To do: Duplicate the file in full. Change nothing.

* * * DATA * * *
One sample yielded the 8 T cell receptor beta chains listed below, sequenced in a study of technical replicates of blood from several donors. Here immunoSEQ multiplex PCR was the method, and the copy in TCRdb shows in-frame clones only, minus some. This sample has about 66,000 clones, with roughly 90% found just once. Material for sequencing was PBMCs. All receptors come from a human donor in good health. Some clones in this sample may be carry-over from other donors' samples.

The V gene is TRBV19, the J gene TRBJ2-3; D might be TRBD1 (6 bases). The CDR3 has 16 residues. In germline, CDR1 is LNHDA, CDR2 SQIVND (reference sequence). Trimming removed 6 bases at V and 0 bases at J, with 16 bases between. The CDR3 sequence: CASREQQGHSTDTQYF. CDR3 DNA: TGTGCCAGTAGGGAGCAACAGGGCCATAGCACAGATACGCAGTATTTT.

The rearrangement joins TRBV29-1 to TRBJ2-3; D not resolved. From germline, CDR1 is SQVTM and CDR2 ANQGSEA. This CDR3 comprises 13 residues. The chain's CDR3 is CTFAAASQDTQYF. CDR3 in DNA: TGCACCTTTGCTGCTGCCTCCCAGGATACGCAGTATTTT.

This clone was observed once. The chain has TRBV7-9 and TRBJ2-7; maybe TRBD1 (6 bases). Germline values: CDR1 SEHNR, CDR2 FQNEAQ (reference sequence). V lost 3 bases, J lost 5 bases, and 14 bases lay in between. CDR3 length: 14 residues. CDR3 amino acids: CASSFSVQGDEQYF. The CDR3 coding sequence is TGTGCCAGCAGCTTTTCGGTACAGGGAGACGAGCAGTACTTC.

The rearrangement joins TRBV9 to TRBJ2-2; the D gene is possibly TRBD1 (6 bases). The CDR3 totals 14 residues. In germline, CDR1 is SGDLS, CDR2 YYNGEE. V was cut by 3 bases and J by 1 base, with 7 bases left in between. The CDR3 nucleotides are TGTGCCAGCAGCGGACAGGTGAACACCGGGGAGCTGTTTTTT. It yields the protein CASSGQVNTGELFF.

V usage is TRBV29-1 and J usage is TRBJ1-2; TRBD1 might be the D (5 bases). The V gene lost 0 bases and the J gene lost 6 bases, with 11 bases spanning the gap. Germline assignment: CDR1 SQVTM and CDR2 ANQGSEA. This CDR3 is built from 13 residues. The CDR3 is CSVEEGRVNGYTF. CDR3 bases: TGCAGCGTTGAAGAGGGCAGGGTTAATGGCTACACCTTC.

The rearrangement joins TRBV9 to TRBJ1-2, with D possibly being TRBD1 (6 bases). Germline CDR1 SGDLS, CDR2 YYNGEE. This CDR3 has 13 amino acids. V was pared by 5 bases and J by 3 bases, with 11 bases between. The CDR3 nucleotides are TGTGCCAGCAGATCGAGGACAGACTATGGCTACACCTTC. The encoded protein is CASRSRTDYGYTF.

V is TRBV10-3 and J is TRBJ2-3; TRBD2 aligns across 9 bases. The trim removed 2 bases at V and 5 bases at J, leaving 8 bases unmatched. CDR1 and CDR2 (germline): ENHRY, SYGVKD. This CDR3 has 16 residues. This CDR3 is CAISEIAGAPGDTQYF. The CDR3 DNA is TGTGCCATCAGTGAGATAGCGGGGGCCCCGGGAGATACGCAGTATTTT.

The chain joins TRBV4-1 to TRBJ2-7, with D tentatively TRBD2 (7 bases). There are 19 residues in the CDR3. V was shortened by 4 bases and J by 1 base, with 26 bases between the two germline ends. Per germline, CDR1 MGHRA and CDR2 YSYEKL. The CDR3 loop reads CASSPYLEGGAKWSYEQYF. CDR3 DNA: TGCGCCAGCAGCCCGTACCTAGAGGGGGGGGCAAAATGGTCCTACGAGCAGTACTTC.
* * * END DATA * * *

One sample yielded the 8 T cell receptor beta chains listed below, sequenced in a study of technical replicates of blood from several donors. Here immunoSEQ multiplex PCR was the method, and the copy in TCRdb shows in-frame clones only, minus some. This sample has about 66,000 clones, with roughly 90% found just once. Material for sequencing was PBMCs. All receptors come from a human donor in good health. Some clones in this sample may be carry-over from other donors' samples.

The V gene is TRBV19, the J gene TRBJ2-3; D might be TRBD1 (6 bases). The CDR3 has 16 residues. In germline, CDR1 is LNHDA, CDR2 SQIVND (reference sequence). Trimming removed 6 bases at V and 0 bases at J, with 16 bases between. The CDR3 sequence: CASREQQGHSTDTQYF. CDR3 DNA: TGTGCCAGTAGGGAGCAACAGGGCCATAGCACAGATACGCAGTATTTT.

The rearrangement joins TRBV29-1 to TRBJ2-3; D not resolved. From germline, CDR1 is SQVTM and CDR2 ANQGSEA. This CDR3 comprises 13 residues. The chain's CDR3 is CTFAAASQDTQYF. CDR3 in DNA: TGCACCTTTGCTGCTGCCTCCCAGGATACGCAGTATTTT.

This clone was observed once. The chain has TRBV7-9 and TRBJ2-7; maybe TRBD1 (6 bases). Germline values: CDR1 SEHNR, CDR2 FQNEAQ (reference sequence). V lost 3 bases, J lost 5 bases, and 14 bases lay in between. CDR3 length: 14 residues. CDR3 amino acids: CASSFSVQGDEQYF. The CDR3 coding sequence is TGTGCCAGCAGCTTTTCGGTACAGGGAGACGAGCAGTACTTC.

The rearrangement joins TRBV9 to TRBJ2-2; the D gene is possibly TRBD1 (6 bases). The CDR3 totals 14 residues. In germline, CDR1 is SGDLS, CDR2 YYNGEE. V was cut by 3 bases and J by 1 base, with 7 bases left in between. The CDR3 nucleotides are TGTGCCAGCAGCGGACAGGTGAACACCGGGGAGCTGTTTTTT. It yields the protein CASSGQVNTGELFF.

V usage is TRBV29-1 and J usage is TRBJ1-2; TRBD1 might be the D (5 bases). The V gene lost 0 bases and the J gene lost 6 bases, with 11 bases spanning the gap. Germline assignment: CDR1 SQVTM and CDR2 ANQGSEA. This CDR3 is built from 13 residues. The CDR3 is CSVEEGRVNGYTF. CDR3 bases: TGCAGCGTTGAAGAGGGCAGGGTTAATGGCTACACCTTC.

The rearrangement joins TRBV9 to TRBJ1-2, with D possibly being TRBD1 (6 bases). Germline CDR1 SGDLS, CDR2 YYNGEE. This CDR3 has 13 amino acids. V was pared by 5 bases and J by 3 bases, with 11 bases between. The CDR3 nucleotides are TGTGCCAGCAGATCGAGGACAGACTATGGCTACACCTTC. The encoded protein is CASRSRTDYGYTF.

V is TRBV10-3 and J is TRBJ2-3; TRBD2 aligns across 9 bases. The trim removed 2 bases at V and 5 bases at J, leaving 8 bases unmatched. CDR1 and CDR2 (germline): ENHRY, SYGVKD. This CDR3 has 16 residues. This CDR3 is CAISEIAGAPGDTQYF. The CDR3 DNA is TGTGCCATCAGTGAGATAGCGGGGGCCCCGGGAGATACGCAGTATTTT.

The chain joins TRBV4-1 to TRBJ2-7, with D tentatively TRBD2 (7 bases). There are 19 residues in the CDR3. V was shortened by 4 bases and J by 1 base, with 26 bases between the two germline ends. Per germline, CDR1 MGHRA and CDR2 YSYEKL. The CDR3 loop reads CASSPYLEGGAKWSYEQYF. CDR3 DNA: TGCGCCAGCAGCCCGTACCTAGAGGGGGGGGCAAAATGGTCCTACGAGCAGTACTTC.